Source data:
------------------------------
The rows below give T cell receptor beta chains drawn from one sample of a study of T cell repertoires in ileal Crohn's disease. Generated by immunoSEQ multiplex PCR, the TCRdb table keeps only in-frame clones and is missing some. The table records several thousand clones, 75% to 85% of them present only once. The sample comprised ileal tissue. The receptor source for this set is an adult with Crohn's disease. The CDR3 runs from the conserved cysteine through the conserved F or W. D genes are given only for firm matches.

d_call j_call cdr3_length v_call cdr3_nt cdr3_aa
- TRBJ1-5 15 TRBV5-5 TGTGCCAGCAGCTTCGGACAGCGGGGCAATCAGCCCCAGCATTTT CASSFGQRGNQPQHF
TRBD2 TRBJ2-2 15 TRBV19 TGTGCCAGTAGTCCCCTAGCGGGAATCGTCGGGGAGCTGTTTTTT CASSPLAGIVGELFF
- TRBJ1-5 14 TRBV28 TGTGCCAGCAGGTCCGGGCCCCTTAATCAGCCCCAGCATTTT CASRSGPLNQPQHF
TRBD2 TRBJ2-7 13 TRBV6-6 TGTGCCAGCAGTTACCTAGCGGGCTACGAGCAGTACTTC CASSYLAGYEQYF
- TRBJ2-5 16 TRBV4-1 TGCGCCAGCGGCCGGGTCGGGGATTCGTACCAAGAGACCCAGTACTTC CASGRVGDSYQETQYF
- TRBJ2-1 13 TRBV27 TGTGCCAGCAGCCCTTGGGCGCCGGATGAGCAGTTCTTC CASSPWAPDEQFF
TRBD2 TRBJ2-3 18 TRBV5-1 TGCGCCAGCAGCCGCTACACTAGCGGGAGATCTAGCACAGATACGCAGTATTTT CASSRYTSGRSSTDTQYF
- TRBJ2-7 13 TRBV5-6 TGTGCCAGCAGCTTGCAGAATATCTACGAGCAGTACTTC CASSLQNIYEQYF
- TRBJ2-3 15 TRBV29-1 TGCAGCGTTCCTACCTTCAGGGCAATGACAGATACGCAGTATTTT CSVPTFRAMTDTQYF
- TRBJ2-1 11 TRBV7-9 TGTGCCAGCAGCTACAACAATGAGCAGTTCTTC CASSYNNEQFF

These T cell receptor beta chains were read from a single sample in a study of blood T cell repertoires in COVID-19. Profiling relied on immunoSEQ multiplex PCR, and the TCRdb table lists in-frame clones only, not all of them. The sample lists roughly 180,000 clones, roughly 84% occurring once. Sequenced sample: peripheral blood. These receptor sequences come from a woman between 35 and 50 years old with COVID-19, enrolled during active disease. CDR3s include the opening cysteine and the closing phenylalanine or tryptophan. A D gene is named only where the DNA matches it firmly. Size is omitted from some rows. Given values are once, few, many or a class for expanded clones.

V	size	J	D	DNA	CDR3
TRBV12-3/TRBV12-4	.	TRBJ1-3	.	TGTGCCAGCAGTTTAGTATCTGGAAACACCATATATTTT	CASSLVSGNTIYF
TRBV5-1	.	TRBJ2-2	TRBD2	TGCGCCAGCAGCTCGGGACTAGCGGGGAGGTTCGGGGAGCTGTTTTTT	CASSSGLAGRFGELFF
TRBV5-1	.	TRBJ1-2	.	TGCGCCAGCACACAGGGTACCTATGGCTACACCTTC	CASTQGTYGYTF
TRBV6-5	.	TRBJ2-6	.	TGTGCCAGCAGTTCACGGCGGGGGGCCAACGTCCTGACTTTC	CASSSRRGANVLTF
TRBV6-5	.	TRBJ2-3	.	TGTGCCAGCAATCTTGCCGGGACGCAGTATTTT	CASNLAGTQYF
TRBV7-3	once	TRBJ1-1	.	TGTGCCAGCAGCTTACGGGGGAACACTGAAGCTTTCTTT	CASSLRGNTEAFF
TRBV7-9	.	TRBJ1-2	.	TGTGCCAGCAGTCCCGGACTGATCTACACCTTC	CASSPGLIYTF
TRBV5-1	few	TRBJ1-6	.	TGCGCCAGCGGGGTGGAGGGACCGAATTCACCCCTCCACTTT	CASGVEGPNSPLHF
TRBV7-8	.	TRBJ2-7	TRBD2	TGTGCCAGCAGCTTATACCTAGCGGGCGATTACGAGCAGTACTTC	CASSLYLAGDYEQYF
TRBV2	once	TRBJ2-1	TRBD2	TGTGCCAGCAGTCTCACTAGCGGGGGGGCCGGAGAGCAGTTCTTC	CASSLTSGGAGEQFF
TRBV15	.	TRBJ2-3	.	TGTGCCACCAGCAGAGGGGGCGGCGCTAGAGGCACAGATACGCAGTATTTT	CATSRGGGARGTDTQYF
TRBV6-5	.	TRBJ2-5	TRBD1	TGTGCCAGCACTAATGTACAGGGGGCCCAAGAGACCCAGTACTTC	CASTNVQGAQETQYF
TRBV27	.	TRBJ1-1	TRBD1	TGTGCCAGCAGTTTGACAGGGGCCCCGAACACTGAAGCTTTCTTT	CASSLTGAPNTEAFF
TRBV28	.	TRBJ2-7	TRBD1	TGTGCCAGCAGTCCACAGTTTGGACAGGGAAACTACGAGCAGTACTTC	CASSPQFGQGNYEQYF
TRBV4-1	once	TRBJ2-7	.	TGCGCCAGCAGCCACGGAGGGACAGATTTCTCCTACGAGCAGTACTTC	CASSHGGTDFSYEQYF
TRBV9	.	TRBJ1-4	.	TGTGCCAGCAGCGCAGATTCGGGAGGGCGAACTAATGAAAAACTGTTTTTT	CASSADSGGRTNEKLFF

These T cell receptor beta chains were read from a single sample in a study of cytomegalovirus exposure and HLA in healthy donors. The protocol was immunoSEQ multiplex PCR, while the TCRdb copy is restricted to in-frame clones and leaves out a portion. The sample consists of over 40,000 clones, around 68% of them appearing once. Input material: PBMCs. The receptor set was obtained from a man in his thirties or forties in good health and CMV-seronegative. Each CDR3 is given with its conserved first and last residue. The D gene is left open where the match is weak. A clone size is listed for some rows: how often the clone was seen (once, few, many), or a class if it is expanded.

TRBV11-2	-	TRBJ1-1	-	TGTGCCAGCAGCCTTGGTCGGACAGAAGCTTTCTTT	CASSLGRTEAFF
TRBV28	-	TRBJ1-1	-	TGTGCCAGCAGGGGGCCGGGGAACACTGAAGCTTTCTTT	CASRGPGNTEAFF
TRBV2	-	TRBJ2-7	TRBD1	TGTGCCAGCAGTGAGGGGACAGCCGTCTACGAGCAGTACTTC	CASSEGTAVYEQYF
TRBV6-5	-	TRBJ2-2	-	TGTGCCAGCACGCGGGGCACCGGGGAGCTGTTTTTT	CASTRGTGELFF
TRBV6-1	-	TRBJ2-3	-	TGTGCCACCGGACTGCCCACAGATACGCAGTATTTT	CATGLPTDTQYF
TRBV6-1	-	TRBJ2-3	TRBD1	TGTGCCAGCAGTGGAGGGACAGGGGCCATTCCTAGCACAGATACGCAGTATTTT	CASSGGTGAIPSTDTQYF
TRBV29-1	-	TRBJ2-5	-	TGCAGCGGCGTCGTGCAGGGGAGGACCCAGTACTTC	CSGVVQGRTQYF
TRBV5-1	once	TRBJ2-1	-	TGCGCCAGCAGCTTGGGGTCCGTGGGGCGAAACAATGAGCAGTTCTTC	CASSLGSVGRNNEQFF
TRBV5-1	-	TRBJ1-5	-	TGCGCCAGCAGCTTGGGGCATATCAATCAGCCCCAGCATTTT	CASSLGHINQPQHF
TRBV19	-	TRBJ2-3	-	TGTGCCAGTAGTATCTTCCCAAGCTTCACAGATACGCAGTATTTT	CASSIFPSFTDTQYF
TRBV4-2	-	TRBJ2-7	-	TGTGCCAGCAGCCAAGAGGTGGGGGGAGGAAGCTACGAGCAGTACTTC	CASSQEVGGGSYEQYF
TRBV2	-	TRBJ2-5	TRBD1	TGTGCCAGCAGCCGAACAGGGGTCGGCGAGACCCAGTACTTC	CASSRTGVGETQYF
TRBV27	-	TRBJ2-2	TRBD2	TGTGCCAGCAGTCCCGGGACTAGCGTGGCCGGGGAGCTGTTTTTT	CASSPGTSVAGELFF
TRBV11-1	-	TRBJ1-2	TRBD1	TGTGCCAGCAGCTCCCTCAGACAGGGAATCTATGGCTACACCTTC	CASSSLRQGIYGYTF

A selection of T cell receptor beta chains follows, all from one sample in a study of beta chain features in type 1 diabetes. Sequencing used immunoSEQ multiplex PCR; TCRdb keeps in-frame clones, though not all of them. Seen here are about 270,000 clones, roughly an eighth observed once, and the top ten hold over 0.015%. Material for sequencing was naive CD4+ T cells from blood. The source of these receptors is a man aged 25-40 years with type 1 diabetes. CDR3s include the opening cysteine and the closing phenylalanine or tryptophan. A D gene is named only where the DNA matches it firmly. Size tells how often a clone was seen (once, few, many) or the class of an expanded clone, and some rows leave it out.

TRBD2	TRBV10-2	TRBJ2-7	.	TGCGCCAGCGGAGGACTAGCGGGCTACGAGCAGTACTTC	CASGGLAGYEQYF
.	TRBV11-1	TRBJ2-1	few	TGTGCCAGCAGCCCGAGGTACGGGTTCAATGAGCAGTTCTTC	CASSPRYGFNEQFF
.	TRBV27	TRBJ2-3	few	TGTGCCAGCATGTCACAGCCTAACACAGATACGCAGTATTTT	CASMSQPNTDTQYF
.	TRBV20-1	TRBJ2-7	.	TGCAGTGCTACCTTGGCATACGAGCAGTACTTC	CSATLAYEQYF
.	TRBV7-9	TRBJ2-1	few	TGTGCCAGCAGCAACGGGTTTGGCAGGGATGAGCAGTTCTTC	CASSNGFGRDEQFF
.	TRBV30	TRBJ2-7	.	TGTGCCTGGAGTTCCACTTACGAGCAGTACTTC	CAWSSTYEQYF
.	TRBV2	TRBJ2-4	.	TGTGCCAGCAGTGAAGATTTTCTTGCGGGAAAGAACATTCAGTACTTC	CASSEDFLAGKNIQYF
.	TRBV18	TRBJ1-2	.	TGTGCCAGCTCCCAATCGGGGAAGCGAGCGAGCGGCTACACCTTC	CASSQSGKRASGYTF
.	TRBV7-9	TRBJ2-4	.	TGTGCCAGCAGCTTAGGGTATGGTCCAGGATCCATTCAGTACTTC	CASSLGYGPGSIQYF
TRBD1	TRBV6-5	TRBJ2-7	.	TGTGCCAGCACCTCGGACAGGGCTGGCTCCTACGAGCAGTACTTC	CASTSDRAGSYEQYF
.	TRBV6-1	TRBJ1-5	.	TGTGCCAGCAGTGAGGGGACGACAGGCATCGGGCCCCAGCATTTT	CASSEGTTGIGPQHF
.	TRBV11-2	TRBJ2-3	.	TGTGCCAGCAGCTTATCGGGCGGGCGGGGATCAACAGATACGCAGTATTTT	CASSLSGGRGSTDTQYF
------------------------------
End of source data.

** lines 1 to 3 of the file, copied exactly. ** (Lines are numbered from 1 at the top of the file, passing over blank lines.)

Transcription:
The rows below give T cell receptor beta chains drawn from one sample of a study of T cell repertoires in ileal Crohn's disease. Generated by immunoSEQ multiplex PCR, the TCRdb table keeps only in-frame clones and is missing some. The table records several thousand clones, 75% to 85% of them present only once. The sample comprised ileal tissue. The receptor source for this set is an adult with Crohn's disease. The CDR3 runs from the conserved cysteine through the conserved F or W. D genes are given only for firm matches.

d_call j_call cdr3_length v_call cdr3_nt cdr3_aa
- TRBJ1-5 15 TRBV5-5 TGTGCCAGCAGCTTCGGACAGCGGGGCAATCAGCCCCAGCATTTT CASSFGQRGNQPQHF